Mr. Harvey was not in class on Tuesday, and Mrs. Brown informed us he'd been let go. We had a test that day and nobody even complained because the relief was so great that Mr. Harvey was gone. We were supposed to get the test results the following day, but Mrs. Brown said she'd "misplaced" the tests and would get back to us after she'd found and graded them.

On Thursday, I walked into the science classroom to see Mr. Harvey once again, arguing quietly with Mrs. Brown. I joined the group of huddling students in the corner, all of us wondering if we should slip out before something awful happened. I heard snippets of the argument, mostly from Mrs. Brown like, "you should get some help," and "you can't be here." It seems Mr. Harvey had returned to the school late on Tuesday night, stolen the "misplaced" tests, graded them all, and walked into the school Thursday morning with graded tests in hand as if he had never been fired. Soon the Principal showed up and quietly escorted Mr. Harvey to his car. There was quite a scene in the parking lot when Mr. Harvey was asked to relinquish his keys to the building (why didn't they do that when they fired him?), that ended with Mr. Harvey shouting, "I'll get you! You'll Pay!" Again, no police were called.

Mr. Harvey was arrested two days later while attempting to buy very large amounts of the same chemicals (in higher, purer concentrations) found in the household products he was teaching the boys at school to make bombs with. Only then did the school faculty report Mr. Harvey's behavior in the previous months. When my sophomore year ended and I left my "home placement" for my real home once again, Mr. Harvey was living in a secured mental institution, where he should have been months before.

There are many reasons that I homeschool my children. Bullies, cliques and other self-esteem crushing factors come into play. At first though, I thought they were things we could deal with. In fact, by the time I enrolled my son in public school for kindergarten, I'd completely brushed off this horrifying incident as a "you won't even fucking believe this" experience that was rare and would never happen again. But when my son started having problems and the Principal, teachers and even the bus drivers did as they chose regardless of my concerns, I realized that my experience was worth more than a good story to tell to people at parties. It was a lesson. I, along with the rest of my 20 or so classmates that year, watched a teacher literally lose his mind, and were helpless to stop it. We were at the mercy of school administrators making decisions based on their personal feelings instead of our safety and well being. Someone could have been killed. Hell, everyone could have been killed. I realized that my kid was spending 8 hours each day at the complete and total control of school administrators and faculty just like those at my old school. Just like everywhere. People with personal feelings, weaknesses and agendas. Some people with hidden demons like addictions, pedophilia and mental disorders. Human beings that can make mistakes. And I'd be damned if one of those mistakes put my child at risk.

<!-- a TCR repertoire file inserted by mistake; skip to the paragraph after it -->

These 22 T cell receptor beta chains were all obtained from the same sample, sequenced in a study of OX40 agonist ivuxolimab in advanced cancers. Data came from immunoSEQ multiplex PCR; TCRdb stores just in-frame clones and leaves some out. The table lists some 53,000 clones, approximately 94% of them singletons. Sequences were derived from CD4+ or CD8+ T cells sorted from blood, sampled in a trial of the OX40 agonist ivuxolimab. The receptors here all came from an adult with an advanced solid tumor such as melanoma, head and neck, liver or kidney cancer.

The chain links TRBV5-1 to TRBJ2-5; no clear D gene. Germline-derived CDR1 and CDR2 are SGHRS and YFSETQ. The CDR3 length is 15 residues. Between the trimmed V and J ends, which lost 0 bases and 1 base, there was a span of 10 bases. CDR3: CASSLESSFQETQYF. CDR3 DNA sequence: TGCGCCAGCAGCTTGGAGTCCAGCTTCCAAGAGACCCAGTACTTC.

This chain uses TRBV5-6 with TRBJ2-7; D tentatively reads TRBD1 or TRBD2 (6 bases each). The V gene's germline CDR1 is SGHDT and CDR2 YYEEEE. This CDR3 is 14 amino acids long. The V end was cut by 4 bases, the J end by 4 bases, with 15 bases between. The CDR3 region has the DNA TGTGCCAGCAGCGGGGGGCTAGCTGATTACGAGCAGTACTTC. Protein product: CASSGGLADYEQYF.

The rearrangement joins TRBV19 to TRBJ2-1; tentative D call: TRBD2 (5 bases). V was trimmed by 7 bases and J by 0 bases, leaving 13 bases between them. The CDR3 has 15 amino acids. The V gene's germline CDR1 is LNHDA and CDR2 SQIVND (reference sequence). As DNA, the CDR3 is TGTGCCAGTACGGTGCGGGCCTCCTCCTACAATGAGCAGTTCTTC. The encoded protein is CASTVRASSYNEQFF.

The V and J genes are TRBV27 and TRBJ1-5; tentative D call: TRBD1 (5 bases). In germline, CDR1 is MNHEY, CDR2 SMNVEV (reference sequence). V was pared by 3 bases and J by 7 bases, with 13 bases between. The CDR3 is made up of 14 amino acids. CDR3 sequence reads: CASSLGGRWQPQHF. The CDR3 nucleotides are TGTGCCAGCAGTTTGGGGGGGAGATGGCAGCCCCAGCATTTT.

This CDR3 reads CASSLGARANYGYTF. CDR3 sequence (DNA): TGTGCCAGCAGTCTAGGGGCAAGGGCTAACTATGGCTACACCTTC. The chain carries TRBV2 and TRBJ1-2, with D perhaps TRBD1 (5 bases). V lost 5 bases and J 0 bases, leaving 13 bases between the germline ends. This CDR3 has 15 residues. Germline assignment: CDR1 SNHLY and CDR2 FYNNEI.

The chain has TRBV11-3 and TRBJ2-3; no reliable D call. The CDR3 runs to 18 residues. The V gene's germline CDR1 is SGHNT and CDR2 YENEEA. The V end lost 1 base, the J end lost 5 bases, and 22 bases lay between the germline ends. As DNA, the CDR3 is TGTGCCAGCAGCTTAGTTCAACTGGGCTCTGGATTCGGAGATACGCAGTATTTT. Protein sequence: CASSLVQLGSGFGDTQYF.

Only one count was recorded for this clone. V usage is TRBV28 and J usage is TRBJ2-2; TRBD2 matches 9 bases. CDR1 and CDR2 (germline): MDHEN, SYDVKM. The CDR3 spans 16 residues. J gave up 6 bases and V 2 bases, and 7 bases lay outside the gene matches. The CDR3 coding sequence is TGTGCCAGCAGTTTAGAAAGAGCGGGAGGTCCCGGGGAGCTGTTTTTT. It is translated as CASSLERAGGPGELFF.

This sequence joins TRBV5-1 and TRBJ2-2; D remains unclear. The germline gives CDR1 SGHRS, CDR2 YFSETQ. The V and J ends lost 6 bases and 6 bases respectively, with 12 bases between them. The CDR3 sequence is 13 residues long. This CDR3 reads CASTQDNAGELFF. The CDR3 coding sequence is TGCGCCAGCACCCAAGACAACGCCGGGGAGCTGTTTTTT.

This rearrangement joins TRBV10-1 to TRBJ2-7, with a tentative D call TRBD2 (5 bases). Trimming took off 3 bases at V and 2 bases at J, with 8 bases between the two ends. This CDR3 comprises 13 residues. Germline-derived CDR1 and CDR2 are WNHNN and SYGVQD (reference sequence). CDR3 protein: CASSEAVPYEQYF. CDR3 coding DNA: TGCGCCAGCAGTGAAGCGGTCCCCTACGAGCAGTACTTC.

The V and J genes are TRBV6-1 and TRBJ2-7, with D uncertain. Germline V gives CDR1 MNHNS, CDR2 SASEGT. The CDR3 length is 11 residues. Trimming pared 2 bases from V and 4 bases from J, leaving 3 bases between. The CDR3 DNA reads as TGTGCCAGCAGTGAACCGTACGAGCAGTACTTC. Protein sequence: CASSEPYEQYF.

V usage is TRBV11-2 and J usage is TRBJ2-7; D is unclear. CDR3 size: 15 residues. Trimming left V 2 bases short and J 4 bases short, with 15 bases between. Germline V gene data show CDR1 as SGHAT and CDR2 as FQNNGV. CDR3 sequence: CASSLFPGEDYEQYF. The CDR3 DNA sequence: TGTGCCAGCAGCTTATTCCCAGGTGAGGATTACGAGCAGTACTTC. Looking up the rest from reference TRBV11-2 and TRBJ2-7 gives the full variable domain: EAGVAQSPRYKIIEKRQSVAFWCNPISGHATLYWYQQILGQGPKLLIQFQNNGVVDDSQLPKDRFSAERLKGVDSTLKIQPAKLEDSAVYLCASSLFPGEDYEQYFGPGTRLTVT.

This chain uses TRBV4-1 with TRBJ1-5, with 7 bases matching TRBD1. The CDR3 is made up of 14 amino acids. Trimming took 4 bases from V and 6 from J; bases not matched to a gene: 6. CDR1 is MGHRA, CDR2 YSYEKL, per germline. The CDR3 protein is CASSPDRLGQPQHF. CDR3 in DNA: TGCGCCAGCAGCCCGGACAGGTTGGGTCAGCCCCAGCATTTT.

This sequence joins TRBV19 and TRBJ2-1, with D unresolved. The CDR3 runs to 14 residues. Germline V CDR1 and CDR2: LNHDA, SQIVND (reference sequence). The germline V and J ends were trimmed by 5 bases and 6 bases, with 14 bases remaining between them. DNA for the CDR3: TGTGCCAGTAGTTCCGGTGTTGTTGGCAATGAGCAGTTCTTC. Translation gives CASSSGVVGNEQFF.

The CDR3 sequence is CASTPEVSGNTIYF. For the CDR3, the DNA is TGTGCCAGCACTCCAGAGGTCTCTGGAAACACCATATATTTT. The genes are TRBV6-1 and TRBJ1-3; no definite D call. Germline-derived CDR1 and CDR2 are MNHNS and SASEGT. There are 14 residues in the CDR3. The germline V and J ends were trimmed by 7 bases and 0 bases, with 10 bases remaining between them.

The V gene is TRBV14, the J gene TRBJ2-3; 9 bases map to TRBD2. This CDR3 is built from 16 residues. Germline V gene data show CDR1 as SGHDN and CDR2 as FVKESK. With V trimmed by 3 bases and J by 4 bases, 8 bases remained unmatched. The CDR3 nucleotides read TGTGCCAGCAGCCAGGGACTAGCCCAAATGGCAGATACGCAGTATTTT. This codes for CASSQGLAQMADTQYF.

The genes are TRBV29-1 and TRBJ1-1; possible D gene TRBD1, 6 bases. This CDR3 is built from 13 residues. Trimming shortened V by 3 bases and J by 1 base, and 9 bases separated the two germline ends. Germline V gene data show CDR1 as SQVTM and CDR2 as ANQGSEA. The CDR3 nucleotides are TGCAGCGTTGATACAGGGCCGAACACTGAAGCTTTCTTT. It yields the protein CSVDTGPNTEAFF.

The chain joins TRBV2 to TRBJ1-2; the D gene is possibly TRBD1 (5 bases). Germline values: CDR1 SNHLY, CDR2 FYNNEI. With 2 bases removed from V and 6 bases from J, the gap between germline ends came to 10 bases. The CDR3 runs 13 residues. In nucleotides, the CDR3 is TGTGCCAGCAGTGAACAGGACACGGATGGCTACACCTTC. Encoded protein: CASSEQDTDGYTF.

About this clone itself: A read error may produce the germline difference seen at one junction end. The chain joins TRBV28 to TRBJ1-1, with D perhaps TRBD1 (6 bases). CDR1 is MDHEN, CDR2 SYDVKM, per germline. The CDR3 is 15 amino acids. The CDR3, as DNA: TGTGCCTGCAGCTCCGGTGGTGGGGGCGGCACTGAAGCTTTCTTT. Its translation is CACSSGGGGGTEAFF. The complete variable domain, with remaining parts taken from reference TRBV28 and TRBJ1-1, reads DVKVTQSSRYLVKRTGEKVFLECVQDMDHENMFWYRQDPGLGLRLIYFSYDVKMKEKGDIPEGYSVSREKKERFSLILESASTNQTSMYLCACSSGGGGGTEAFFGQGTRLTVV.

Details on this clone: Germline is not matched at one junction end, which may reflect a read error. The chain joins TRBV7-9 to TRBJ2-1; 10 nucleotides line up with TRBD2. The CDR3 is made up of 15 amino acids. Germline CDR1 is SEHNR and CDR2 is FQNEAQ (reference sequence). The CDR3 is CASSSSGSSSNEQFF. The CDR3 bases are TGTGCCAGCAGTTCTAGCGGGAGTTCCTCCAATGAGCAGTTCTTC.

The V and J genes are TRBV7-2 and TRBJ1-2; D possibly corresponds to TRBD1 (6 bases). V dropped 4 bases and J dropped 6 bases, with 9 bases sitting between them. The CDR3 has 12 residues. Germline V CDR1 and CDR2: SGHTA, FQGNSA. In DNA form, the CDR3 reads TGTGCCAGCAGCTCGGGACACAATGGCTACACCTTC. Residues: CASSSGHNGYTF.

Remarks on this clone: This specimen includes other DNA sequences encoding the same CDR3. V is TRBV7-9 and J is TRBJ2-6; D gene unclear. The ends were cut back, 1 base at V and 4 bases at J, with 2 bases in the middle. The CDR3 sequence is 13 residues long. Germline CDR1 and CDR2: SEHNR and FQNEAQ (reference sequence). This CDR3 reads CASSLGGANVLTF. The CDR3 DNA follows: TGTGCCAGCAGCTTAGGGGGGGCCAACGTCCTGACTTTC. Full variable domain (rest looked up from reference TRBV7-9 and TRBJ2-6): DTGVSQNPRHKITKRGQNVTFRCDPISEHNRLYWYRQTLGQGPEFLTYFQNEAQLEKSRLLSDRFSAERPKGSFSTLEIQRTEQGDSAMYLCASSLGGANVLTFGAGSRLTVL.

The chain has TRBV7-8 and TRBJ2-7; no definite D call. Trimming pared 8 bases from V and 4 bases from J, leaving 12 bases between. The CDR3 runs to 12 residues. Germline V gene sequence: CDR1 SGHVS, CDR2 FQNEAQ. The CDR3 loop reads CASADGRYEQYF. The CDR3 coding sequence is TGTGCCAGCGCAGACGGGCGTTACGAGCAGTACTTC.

A lot of my friends and family members think I'm overprotective and have said things like, "You can't protect your kids from everything," but I say that protecting my kids is my JOB. And this comes down to the heart of the matter in why homeschooling is best for my family. As long as they are both living and learning in my home, I know every decision that effects them is made in their best interest.

*Names changed partly to protect anonymity, and partly because I no longer remember them. Blocked it out maybe. It was that bad.

7 comments:

RegularMom said...

Oh. My. GOD!

Ami said...

Wow. Just.. wow.
You know that I have to add this one to my post from yesterday, right?
Sheesh.

Heather said...

Go ahead and link. I'm happy to share this story with whoever would like to read it. Felt really good to get it all out there, even if it turned into a ridiculously long post.

Ami said...

Tell me about it. I just finished an 1800+ word post on what happened at work yesterday.

I could have shortened it... but I was having so much fun!

Robinella said...

wtf!! This is bringing HS memories to the surface that I had forgotten. Guns in lockers, racial tensions, sit-ins. All at a "good" school. But that takes the cake. Sorry you went through that - both at school and home.

Frankie said...

Wow, what a powerful post.

goin2college said...

I don't love high school but I would not want to be home schooled so at first I could not understand your decision to keep your kids at home. After your story I completely understand, if I were you I would homeschool my kids for their whole school career.